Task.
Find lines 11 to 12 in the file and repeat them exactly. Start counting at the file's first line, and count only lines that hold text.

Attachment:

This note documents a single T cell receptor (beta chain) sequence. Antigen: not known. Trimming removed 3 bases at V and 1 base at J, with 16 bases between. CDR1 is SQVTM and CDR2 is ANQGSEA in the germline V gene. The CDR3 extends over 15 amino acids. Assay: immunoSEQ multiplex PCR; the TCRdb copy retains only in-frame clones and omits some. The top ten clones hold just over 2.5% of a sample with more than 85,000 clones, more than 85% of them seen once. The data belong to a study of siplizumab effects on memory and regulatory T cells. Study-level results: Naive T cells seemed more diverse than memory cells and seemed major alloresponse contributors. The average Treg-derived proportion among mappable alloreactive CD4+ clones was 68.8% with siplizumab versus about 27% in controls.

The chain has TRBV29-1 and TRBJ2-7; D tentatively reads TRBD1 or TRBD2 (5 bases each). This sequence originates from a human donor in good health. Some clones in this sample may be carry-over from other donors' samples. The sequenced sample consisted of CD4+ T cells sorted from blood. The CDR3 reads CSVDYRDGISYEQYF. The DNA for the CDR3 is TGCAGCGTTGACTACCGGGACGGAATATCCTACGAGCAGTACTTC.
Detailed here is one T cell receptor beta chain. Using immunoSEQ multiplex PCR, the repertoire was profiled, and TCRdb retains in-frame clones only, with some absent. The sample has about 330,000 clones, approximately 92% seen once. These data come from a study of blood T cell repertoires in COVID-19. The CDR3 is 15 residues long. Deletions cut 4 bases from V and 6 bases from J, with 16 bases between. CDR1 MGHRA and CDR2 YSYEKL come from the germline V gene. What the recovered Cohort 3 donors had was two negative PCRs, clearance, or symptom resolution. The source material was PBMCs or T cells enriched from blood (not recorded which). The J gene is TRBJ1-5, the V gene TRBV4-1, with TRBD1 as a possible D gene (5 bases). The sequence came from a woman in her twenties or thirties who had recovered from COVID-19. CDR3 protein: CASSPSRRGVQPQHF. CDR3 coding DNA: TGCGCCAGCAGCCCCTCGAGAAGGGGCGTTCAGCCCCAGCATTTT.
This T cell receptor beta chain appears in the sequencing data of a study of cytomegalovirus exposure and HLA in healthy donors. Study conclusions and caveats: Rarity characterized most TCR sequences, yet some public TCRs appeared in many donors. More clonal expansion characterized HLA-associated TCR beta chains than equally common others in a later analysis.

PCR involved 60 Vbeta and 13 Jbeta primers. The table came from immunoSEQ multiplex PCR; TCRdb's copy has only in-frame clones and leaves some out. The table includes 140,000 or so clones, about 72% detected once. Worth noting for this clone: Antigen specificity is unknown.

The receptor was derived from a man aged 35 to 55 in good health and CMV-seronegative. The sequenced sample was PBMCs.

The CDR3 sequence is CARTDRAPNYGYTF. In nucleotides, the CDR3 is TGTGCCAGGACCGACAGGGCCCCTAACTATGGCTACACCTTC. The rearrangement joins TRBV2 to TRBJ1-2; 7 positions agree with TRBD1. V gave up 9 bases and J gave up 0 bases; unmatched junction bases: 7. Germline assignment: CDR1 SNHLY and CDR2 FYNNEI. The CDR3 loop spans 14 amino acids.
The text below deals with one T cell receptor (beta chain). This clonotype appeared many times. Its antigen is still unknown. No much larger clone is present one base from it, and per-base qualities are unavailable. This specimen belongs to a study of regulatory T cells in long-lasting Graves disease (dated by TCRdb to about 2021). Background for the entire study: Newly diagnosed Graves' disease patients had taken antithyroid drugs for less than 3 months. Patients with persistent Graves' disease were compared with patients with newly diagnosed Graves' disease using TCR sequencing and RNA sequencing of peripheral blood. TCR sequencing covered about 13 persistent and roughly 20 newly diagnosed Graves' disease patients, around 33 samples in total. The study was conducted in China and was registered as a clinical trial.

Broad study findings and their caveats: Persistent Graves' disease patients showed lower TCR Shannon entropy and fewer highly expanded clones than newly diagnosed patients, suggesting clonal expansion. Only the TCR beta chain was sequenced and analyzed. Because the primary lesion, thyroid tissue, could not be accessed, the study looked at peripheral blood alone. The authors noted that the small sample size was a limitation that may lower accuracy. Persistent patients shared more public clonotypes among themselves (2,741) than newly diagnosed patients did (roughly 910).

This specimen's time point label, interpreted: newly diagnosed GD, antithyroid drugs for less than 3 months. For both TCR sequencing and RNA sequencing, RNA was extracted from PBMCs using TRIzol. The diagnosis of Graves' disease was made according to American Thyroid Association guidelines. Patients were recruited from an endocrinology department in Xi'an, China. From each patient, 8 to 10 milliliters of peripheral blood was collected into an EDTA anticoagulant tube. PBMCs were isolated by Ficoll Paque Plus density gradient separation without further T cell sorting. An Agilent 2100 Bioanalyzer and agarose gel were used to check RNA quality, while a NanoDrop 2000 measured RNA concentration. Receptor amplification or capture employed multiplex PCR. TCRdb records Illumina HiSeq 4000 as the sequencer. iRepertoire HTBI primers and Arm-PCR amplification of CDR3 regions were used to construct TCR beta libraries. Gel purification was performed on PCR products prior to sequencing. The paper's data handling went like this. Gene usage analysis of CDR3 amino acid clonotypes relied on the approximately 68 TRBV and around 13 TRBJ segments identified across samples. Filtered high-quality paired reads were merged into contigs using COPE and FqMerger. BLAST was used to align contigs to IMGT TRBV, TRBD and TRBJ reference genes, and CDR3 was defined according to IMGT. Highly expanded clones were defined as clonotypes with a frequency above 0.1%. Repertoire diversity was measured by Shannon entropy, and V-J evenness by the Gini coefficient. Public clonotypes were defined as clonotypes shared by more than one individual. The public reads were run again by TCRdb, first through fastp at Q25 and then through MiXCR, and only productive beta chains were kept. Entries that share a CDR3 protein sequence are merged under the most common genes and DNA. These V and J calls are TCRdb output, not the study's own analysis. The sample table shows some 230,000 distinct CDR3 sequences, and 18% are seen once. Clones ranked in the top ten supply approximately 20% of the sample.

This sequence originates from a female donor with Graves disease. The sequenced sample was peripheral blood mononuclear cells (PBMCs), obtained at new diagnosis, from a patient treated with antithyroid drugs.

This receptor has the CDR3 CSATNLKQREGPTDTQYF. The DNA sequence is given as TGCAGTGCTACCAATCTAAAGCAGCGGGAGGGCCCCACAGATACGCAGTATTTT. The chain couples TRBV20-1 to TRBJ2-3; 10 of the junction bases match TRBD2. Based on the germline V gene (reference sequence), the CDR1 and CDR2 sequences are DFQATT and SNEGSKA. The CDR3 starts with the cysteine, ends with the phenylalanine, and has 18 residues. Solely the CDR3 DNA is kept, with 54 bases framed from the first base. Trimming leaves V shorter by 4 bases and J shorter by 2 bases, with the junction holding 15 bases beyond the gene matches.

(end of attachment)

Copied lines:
This sequence originates from a female donor with Graves disease. The sequenced sample was peripheral blood mononuclear cells (PBMCs), obtained at new diagnosis, from a patient treated with antithyroid drugs.

This receptor has the CDR3 CSATNLKQREGPTDTQYF. The DNA sequence is given as TGCAGTGCTACCAATCTAAAGCAGCGGGAGGGCCCCACAGATACGCAGTATTTT. The chain couples TRBV20-1 to TRBJ2-3; 10 of the junction bases match TRBD2. Based on the germline V gene (reference sequence), the CDR1 and CDR2 sequences are DFQATT and SNEGSKA. The CDR3 starts with the cysteine, ends with the phenylalanine, and has 18 residues. Solely the CDR3 DNA is kept, with 54 bases framed from the first base. Trimming leaves V shorter by 4 bases and J shorter by 2 bases, with the junction holding 15 bases beyond the gene matches.